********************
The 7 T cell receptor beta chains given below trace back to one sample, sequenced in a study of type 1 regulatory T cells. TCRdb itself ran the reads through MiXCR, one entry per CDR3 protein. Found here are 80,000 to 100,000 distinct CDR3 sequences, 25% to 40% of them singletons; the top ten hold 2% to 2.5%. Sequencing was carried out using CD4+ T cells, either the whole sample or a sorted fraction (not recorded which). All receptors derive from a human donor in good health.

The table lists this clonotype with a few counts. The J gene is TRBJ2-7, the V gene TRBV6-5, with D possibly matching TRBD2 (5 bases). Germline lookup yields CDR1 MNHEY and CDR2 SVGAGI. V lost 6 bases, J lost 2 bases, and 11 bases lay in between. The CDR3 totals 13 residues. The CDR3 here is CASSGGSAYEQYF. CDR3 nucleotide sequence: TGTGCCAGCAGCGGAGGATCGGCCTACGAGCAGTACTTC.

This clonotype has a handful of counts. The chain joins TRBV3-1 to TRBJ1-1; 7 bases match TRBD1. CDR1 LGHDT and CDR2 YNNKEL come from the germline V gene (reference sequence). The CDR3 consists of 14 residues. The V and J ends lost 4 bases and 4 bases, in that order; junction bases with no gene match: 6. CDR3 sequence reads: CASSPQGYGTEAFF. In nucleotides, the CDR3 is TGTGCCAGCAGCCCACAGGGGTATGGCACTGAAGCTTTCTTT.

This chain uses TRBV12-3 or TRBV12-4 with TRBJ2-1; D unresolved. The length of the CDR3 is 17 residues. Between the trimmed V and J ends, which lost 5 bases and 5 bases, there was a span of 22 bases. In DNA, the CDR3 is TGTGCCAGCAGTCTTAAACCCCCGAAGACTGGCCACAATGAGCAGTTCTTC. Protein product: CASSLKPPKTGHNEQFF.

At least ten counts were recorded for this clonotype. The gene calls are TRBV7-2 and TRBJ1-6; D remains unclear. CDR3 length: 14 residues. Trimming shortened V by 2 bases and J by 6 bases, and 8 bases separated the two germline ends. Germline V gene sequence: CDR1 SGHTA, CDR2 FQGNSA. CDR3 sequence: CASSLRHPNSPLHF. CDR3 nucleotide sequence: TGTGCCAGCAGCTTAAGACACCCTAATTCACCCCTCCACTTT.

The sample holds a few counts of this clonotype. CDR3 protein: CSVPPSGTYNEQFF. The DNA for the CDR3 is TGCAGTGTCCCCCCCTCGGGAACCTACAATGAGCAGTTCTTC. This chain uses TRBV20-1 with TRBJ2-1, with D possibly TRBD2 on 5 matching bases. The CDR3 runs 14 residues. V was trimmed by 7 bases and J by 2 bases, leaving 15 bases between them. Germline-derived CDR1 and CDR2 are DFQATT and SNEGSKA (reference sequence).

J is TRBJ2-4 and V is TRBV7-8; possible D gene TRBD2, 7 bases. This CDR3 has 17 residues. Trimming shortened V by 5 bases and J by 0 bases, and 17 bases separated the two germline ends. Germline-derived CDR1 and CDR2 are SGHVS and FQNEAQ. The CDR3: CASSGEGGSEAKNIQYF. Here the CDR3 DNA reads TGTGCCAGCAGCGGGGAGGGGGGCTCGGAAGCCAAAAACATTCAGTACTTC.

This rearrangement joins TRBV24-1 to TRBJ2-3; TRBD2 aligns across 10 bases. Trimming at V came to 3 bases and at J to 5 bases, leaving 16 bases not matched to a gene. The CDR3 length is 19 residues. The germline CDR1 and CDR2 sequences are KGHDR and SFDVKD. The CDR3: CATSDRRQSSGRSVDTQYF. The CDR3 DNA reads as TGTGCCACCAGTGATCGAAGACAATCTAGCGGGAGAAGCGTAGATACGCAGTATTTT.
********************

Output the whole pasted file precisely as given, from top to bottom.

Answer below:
The 7 T cell receptor beta chains given below trace back to one sample, sequenced in a study of type 1 regulatory T cells. TCRdb itself ran the reads through MiXCR, one entry per CDR3 protein. Found here are 80,000 to 100,000 distinct CDR3 sequences, 25% to 40% of them singletons; the top ten hold 2% to 2.5%. Sequencing was carried out using CD4+ T cells, either the whole sample or a sorted fraction (not recorded which). All receptors derive from a human donor in good health.

The table lists this clonotype with a few counts. The J gene is TRBJ2-7, the V gene TRBV6-5, with D possibly matching TRBD2 (5 bases). Germline lookup yields CDR1 MNHEY and CDR2 SVGAGI. V lost 6 bases, J lost 2 bases, and 11 bases lay in between. The CDR3 totals 13 residues. The CDR3 here is CASSGGSAYEQYF. CDR3 nucleotide sequence: TGTGCCAGCAGCGGAGGATCGGCCTACGAGCAGTACTTC.

This clonotype has a handful of counts. The chain joins TRBV3-1 to TRBJ1-1; 7 bases match TRBD1. CDR1 LGHDT and CDR2 YNNKEL come from the germline V gene (reference sequence). The CDR3 consists of 14 residues. The V and J ends lost 4 bases and 4 bases, in that order; junction bases with no gene match: 6. CDR3 sequence reads: CASSPQGYGTEAFF. In nucleotides, the CDR3 is TGTGCCAGCAGCCCACAGGGGTATGGCACTGAAGCTTTCTTT.

This chain uses TRBV12-3 or TRBV12-4 with TRBJ2-1; D unresolved. The length of the CDR3 is 17 residues. Between the trimmed V and J ends, which lost 5 bases and 5 bases, there was a span of 22 bases. In DNA, the CDR3 is TGTGCCAGCAGTCTTAAACCCCCGAAGACTGGCCACAATGAGCAGTTCTTC. Protein product: CASSLKPPKTGHNEQFF.

At least ten counts were recorded for this clonotype. The gene calls are TRBV7-2 and TRBJ1-6; D remains unclear. CDR3 length: 14 residues. Trimming shortened V by 2 bases and J by 6 bases, and 8 bases separated the two germline ends. Germline V gene sequence: CDR1 SGHTA, CDR2 FQGNSA. CDR3 sequence: CASSLRHPNSPLHF. CDR3 nucleotide sequence: TGTGCCAGCAGCTTAAGACACCCTAATTCACCCCTCCACTTT.

The sample holds a few counts of this clonotype. CDR3 protein: CSVPPSGTYNEQFF. The DNA for the CDR3 is TGCAGTGTCCCCCCCTCGGGAACCTACAATGAGCAGTTCTTC. This chain uses TRBV20-1 with TRBJ2-1, with D possibly TRBD2 on 5 matching bases. The CDR3 runs 14 residues. V was trimmed by 7 bases and J by 2 bases, leaving 15 bases between them. Germline-derived CDR1 and CDR2 are DFQATT and SNEGSKA (reference sequence).

J is TRBJ2-4 and V is TRBV7-8; possible D gene TRBD2, 7 bases. This CDR3 has 17 residues. Trimming shortened V by 5 bases and J by 0 bases, and 17 bases separated the two germline ends. Germline-derived CDR1 and CDR2 are SGHVS and FQNEAQ. The CDR3: CASSGEGGSEAKNIQYF. Here the CDR3 DNA reads TGTGCCAGCAGCGGGGAGGGGGGCTCGGAAGCCAAAAACATTCAGTACTTC.

This rearrangement joins TRBV24-1 to TRBJ2-3; TRBD2 aligns across 10 bases. Trimming at V came to 3 bases and at J to 5 bases, leaving 16 bases not matched to a gene. The CDR3 length is 19 residues. The germline CDR1 and CDR2 sequences are KGHDR and SFDVKD. The CDR3: CATSDRRQSSGRSVDTQYF. The CDR3 DNA reads as TGTGCCACCAGTGATCGAAGACAATCTAGCGGGAGAAGCGTAGATACGCAGTATTTT.